• The current conservatism of Roman Catholicism is largely a product of Pope John Paul II. The forces of liberalism in “first world” Roman Catholicism are stronger than most people realise. Had his election gone another way, their response to, say, Gene Robinson’s elevation would have been entirely different. Although John Paul has stacked the College of Cardinals with conservatives, as with Supreme Court nominees, anything can happen with a new Pope.
  • The “Article 32” Problem. Although not a cure-all to the child abuse woes, the celibate priesthood is in reality a disaster.
  • The Sacrifice of the Mass. The Catholic view of the Mass as a sacrifice–which is tied up with their view of the church–is unbiblical. (So is their view of the church.) The Anglican emphasis on the “once offered” sacrifice is Biblical.
  • An Aversion to Enthusiasm: “Via Media” Anglicanism has its own brand of this, but Roman Catholicism, from Joan of Arc to the Jansenists, has an ingrained aversion to any kind of real “sold out to God” kind of commitment on the part of its laity, and to some extent on its religious too. This is a product of institutionalism, which sees this as a threat. The problem with this is simple: in these anti-Christian days, people in the middle of the road get run over.

If I Were an Archbishop…

One thing that gets kicked around in Anglican circles is the idea of an “Anglican Rite” within Roman Catholicism. (That shouldn’t be confused with the existing “Anglican Use” that one does find in the American Catholic church.) From a Roman Catholic viewpoint, this doesn’t make a lot of sense, and if I were in their shoes, I wouldn’t pursue it for the following reasons:

  • The Maronite and Byzantine Rites came from Eastern Churches with independent apostolic succession. Anglicanism, like the Confederacy, seceded from Roman Catholicism. That’s why they don’t really accept the apostolic succession of Anglican orders. (what that has to do with apostolic succession is hard to understand.)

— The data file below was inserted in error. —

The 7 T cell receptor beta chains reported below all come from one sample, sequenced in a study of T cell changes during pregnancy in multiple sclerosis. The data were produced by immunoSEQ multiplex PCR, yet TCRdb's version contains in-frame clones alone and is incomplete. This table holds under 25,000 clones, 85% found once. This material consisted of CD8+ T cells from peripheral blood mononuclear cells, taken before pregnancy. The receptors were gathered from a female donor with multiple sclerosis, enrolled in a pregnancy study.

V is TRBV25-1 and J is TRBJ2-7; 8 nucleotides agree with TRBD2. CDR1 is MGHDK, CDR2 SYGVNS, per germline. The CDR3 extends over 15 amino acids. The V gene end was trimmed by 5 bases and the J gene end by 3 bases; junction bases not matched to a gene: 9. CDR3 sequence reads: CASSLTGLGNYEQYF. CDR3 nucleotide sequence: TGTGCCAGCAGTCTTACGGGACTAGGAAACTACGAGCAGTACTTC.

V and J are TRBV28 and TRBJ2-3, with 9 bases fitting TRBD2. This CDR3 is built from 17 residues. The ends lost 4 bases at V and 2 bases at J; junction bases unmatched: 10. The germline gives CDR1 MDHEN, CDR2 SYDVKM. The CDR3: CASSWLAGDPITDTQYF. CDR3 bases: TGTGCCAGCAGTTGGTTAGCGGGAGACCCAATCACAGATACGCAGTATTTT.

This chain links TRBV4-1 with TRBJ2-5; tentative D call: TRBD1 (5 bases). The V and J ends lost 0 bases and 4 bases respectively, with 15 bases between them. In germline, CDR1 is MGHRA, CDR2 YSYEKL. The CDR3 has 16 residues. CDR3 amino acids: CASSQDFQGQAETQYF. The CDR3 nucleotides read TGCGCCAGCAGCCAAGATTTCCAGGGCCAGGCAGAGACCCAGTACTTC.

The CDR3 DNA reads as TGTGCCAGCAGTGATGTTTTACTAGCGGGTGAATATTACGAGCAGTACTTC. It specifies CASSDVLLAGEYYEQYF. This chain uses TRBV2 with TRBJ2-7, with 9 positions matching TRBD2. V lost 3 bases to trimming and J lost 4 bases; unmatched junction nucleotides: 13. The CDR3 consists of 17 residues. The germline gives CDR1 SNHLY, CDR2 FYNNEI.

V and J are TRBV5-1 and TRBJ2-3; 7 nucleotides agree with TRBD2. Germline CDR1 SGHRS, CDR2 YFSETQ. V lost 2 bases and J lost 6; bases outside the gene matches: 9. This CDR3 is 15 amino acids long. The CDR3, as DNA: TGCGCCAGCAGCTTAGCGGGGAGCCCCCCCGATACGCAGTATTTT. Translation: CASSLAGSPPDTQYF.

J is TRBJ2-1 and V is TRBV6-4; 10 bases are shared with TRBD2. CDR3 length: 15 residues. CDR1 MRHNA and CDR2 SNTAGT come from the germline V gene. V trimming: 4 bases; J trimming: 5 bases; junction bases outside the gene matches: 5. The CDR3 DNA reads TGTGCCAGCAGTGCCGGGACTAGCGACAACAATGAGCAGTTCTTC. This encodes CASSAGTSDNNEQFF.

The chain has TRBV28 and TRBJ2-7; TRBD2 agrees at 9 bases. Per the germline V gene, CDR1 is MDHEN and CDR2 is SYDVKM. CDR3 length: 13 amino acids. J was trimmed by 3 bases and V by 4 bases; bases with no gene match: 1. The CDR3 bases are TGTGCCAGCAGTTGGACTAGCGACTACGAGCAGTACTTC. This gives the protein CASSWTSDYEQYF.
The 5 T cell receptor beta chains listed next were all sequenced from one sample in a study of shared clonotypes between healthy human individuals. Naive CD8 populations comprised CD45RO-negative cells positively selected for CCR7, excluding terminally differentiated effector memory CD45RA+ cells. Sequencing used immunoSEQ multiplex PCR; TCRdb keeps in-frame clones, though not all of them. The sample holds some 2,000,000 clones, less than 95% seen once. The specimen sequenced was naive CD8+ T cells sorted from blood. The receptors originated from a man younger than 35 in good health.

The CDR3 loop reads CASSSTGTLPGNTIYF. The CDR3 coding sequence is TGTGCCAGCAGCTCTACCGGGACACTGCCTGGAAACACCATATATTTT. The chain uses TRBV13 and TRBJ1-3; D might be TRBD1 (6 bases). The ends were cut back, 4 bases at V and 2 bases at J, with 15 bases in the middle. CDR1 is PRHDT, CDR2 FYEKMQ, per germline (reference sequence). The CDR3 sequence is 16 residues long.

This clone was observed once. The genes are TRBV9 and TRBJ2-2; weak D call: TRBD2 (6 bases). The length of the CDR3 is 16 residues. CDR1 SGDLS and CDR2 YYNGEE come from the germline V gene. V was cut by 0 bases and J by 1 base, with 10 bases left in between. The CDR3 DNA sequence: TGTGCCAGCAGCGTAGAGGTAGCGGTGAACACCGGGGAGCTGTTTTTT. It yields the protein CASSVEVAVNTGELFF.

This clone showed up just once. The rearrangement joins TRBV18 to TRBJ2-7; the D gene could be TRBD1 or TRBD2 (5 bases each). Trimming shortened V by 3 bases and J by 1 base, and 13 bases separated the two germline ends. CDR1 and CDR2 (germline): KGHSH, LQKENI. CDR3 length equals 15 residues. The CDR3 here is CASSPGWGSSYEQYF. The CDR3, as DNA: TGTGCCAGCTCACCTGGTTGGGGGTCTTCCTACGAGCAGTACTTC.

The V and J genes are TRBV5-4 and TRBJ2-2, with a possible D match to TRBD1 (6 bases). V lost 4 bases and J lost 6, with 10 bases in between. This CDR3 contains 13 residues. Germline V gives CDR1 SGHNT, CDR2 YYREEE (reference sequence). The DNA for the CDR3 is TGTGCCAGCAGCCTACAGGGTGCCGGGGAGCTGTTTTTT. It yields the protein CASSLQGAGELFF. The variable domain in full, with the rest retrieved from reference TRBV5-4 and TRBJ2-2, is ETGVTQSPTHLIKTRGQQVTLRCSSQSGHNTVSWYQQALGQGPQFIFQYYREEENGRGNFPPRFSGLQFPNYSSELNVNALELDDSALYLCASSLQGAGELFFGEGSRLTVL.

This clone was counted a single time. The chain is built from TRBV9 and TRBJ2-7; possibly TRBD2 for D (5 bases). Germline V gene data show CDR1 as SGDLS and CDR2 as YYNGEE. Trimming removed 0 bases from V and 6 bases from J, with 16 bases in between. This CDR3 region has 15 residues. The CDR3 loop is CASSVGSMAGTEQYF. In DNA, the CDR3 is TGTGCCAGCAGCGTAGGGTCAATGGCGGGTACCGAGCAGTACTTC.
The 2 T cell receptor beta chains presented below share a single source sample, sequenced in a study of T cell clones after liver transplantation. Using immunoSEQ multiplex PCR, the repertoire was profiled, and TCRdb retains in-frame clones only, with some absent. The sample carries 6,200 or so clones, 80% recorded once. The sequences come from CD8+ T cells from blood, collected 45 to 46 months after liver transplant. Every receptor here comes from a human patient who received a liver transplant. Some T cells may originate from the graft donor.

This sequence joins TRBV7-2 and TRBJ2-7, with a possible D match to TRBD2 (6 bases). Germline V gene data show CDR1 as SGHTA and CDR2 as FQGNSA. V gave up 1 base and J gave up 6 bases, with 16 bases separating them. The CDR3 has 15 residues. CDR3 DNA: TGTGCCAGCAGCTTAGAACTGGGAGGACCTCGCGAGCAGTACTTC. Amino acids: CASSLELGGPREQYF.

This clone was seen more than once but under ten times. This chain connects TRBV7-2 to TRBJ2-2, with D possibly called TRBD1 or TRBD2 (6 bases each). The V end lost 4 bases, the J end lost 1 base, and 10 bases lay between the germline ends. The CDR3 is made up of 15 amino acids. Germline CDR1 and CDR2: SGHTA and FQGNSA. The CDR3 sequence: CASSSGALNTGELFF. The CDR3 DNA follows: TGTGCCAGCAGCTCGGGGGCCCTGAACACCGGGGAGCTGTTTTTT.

• The Episcopal Church has shown a real talent in shedding membership. Why go to the trouble of setting up another rite when you can just wait and pick up the pieces on your own terms?
  • The existence of a married clergy in any “Anglican Rite” would create serious problems with the rest of the church.

Some Parting Thoughts

Anglicanism is in many ways the greatest lost opportunity in Christianity. It was started with the idea of restoring the Church to a sound Biblical-Patristic base while including the apostolic succession and liturgy–in effect, “having it all.” Things got sidetracked in the “Roundhead-Cavalier” struggles of the seventeenth century, and Anglican churches too often cater to people whose first desire in their relationship with God is to limit it. The liberals have used this to their advantage and now the bitter fruit of that has come full circle.

Growing up Episcopalian, I always got the impression that the church had a gut lack of confidence in the validity of its own sacraments and the value of its own doctrine. But in the 1662 Book of Common Prayer, the preface for Whitsuntide reads as follows:

Through Jesus Christ our Lord; according to whose most true promise, the Holy Ghost came down as at this time from heaven with a sudden great sound, as it had been a mighty wind, in the likeness of fiery tongues, lighting upon the Apostles, to teach them, and to lead them to all truth; giving them both the gift of divers languages, and also boldness with fervent zeal constantly to preach the Gospel to all nations; whereby we have been brought out of darkness and error into the clear light and true knowledge of thee, and of thy Son Jesus Christ.

If we have the apostolic succession, the apostles’ teaching, and the power of the Holy Spirit, what else do we need?

Update: Note to my Roman Catholic friends

As you can see in the comments below, I get many comments from Roman Catholics on some of the things I say here.  My only request is this: before you comment away, take a look at one or more of the following:

I enjoy the dialogue, but make a stab at least at understanding my position before initiating it.


67 Replies to “Think Before You Convert”

  1. I’m an Irish Catholic and philosooher and I love the cultural and intellectual tradition of the Roman Catholic Church Esp ignatian spirituality but worship in a high Anglican Church- love the liturgy and aesthetics and agree with much Anglican theology but miss the soirituality of the various Catholic orders in Anglicanism and the monastic tradition..